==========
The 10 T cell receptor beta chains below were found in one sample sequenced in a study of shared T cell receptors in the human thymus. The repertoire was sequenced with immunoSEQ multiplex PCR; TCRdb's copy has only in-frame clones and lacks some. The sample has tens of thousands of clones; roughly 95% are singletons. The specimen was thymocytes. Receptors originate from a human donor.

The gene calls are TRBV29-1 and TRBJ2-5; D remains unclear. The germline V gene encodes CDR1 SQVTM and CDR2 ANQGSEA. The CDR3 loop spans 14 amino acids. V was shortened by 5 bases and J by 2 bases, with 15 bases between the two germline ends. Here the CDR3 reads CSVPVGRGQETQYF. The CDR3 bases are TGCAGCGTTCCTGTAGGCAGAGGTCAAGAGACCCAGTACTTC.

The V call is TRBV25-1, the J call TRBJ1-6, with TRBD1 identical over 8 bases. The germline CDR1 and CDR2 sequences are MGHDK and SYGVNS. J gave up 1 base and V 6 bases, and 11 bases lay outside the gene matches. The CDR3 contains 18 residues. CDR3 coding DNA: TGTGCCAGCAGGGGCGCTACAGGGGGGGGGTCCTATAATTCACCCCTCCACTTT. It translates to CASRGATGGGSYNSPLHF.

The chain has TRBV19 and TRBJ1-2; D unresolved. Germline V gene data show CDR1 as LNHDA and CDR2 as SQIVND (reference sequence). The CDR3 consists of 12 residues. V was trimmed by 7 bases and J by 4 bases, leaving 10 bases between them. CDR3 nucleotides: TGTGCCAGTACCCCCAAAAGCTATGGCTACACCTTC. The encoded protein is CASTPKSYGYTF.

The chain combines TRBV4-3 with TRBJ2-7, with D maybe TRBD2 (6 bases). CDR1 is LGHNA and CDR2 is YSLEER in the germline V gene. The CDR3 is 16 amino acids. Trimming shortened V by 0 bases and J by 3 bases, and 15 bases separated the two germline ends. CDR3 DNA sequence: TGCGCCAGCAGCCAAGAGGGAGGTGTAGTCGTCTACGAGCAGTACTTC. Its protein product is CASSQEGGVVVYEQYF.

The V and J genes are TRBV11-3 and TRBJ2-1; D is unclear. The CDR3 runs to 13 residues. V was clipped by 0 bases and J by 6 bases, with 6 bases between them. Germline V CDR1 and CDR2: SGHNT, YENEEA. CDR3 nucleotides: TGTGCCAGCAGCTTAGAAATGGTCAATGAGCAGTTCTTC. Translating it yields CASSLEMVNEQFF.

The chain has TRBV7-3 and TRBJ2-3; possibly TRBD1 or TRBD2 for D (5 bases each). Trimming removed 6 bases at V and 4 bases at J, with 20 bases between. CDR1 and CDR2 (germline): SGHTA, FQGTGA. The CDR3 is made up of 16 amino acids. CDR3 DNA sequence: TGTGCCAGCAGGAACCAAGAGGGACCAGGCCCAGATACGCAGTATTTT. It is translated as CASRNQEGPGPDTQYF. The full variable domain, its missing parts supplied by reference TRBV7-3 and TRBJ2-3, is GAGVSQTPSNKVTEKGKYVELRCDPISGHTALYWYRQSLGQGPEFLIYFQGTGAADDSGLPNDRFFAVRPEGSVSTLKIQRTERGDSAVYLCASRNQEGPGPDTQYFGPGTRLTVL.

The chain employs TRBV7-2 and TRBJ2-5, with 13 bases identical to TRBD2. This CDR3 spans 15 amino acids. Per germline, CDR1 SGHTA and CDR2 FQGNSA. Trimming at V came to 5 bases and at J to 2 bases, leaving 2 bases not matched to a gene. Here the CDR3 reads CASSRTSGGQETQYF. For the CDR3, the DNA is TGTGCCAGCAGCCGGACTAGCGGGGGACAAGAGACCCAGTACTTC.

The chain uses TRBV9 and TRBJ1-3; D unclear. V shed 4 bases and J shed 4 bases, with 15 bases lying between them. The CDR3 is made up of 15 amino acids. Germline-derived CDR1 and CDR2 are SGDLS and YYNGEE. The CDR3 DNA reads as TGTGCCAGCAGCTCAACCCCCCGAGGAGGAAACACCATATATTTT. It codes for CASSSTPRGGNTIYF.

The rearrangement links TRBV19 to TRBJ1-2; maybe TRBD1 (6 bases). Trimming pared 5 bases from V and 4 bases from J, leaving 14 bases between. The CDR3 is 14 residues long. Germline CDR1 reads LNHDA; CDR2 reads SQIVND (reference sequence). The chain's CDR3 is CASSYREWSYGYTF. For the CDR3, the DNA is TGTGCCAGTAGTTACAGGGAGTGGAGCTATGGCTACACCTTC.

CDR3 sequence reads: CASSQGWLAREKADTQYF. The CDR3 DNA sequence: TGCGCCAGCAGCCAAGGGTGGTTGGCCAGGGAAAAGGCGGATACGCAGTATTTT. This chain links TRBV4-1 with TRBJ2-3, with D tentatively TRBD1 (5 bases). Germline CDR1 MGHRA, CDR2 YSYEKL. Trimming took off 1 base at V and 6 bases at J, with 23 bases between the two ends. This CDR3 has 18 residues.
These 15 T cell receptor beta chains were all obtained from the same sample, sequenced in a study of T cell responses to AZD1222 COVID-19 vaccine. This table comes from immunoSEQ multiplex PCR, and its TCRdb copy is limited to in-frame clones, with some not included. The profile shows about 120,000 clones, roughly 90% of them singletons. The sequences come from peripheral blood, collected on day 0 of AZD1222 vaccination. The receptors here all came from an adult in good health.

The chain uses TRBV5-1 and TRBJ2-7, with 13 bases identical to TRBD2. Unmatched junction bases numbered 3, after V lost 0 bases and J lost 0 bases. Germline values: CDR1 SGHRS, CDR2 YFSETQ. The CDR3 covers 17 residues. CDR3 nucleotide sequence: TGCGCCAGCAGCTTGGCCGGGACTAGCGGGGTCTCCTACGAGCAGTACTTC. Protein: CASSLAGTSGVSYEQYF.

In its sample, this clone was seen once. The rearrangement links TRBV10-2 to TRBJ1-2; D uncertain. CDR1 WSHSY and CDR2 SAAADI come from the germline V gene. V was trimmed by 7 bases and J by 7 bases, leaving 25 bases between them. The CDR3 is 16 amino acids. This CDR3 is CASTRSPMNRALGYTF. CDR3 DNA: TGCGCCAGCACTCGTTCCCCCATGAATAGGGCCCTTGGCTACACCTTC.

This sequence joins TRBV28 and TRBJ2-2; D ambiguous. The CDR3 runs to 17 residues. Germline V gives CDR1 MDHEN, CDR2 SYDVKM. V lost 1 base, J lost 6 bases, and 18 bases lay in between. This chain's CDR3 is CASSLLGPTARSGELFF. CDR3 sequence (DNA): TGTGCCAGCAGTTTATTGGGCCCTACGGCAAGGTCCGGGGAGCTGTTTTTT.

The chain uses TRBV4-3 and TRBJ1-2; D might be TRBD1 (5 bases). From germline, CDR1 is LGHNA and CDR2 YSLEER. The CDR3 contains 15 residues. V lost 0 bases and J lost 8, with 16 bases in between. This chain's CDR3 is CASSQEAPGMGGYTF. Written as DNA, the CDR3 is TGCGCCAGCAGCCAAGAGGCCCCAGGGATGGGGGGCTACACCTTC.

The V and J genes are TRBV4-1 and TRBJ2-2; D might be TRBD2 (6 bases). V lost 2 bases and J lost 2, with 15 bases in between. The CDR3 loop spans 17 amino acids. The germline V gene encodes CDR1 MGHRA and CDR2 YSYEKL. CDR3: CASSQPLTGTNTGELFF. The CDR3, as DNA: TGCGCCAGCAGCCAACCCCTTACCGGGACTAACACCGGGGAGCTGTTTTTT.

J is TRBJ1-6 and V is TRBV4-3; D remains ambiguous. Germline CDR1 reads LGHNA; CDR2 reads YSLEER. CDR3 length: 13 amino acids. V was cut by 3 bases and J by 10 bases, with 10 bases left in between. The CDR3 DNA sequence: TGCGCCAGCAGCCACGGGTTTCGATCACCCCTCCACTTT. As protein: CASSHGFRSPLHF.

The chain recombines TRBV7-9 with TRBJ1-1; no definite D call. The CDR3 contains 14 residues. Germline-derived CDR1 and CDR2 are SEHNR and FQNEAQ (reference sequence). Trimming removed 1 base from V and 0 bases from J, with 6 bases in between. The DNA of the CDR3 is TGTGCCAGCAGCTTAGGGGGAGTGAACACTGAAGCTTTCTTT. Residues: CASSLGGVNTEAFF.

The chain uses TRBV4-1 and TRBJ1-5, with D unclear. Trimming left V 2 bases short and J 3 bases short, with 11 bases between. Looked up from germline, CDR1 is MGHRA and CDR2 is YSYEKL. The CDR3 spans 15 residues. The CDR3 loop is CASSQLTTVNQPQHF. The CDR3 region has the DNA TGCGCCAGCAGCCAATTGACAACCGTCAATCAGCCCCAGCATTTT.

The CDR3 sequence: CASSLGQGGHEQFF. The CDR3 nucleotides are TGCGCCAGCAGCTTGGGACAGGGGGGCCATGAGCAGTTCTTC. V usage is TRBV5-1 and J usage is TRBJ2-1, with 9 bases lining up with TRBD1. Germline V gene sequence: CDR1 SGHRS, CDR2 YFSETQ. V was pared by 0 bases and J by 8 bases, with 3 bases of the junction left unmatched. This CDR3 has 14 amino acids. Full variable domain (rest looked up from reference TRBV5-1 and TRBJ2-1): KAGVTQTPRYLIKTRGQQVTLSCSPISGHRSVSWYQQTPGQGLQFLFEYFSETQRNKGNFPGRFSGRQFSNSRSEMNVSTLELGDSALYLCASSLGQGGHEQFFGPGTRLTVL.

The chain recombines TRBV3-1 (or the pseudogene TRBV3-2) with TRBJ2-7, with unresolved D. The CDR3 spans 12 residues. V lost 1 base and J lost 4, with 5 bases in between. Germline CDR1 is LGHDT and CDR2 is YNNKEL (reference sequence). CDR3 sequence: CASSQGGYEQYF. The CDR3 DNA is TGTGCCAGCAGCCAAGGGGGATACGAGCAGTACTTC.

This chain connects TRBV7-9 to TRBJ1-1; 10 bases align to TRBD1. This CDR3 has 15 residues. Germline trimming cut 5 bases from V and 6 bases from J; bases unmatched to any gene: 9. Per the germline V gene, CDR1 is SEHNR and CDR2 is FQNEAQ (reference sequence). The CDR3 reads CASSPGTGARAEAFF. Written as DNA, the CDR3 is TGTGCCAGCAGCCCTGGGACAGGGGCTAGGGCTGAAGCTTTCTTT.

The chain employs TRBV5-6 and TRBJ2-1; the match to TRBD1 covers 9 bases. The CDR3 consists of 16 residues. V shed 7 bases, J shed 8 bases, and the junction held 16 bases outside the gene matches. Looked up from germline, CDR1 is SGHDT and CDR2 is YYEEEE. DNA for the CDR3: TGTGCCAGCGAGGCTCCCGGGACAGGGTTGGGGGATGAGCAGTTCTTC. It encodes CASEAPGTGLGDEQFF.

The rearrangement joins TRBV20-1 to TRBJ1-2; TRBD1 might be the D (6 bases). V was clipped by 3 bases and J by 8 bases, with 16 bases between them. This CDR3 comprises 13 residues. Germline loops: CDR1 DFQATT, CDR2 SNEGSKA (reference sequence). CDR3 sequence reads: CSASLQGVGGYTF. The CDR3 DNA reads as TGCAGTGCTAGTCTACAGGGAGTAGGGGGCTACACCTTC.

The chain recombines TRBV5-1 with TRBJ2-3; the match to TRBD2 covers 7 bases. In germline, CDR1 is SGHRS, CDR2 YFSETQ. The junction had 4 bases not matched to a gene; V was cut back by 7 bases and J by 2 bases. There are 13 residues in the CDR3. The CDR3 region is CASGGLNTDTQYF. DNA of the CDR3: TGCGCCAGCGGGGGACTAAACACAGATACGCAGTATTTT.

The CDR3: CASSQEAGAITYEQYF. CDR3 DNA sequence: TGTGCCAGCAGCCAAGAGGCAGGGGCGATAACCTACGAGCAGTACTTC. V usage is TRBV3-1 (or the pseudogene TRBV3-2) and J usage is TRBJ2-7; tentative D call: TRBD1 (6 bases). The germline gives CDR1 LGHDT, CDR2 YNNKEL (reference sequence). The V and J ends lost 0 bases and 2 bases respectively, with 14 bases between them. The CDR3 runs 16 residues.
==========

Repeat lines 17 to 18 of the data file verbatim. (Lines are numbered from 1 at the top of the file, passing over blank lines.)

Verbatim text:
The V and J genes are TRBV4-1 and TRBJ2-2; D might be TRBD2 (6 bases). V lost 2 bases and J lost 2, with 15 bases in between. The CDR3 loop spans 17 amino acids. The germline V gene encodes CDR1 MGHRA and CDR2 YSYEKL. CDR3: CASSQPLTGTNTGELFF. The CDR3, as DNA: TGCGCCAGCAGCCAACCCCTTACCGGGACTAACACCGGGGAGCTGTTTTTT.

J is TRBJ1-6 and V is TRBV4-3; D remains ambiguous. Germline CDR1 reads LGHNA; CDR2 reads YSLEER. CDR3 length: 13 amino acids. V was cut by 3 bases and J by 10 bases, with 10 bases left in between. The CDR3 DNA sequence: TGCGCCAGCAGCCACGGGTTTCGATCACCCCTCCACTTT. As protein: CASSHGFRSPLHF.